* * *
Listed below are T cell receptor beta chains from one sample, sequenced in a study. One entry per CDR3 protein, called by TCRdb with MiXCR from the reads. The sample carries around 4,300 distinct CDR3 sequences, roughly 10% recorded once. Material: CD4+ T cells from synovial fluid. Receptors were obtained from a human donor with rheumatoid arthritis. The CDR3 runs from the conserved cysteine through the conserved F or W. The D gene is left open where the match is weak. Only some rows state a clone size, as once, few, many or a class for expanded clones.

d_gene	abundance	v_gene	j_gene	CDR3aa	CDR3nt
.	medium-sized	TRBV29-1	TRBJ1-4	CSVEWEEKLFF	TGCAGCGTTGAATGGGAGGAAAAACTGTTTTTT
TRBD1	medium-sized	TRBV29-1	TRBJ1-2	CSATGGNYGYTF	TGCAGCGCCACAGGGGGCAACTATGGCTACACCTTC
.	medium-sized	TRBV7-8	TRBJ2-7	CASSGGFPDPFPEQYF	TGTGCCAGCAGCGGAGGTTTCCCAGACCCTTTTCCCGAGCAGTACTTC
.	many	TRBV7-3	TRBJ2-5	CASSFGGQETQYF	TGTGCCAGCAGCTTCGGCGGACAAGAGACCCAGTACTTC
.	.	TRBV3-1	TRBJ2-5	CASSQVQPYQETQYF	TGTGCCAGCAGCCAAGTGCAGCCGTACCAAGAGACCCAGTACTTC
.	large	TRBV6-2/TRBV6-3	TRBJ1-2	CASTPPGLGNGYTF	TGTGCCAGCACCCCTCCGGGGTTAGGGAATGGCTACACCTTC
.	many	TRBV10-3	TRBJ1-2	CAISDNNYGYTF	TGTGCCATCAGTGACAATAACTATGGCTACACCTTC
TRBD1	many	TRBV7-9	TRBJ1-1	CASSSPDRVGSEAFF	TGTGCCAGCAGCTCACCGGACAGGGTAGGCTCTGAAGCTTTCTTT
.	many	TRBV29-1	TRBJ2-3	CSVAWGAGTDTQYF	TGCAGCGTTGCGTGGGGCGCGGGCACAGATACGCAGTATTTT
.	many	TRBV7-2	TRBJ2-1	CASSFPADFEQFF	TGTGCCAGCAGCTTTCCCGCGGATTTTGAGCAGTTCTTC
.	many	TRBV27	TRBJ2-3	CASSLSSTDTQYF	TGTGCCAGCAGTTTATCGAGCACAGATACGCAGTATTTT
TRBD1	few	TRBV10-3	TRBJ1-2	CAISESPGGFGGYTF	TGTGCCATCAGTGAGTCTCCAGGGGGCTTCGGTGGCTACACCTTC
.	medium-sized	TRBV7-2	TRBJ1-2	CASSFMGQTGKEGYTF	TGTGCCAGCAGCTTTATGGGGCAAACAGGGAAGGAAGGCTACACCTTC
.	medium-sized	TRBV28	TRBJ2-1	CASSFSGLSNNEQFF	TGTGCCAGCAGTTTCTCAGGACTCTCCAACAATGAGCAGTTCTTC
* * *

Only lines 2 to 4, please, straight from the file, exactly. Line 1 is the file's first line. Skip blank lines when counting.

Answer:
d_gene	abundance	v_gene	j_gene	CDR3aa	CDR3nt
.	medium-sized	TRBV29-1	TRBJ1-4	CSVEWEEKLFF	TGCAGCGTTGAATGGGAGGAAAAACTGTTTTTT
TRBD1	medium-sized	TRBV29-1	TRBJ1-2	CSATGGNYGYTF	TGCAGCGCCACAGGGGGCAACTATGGCTACACCTTC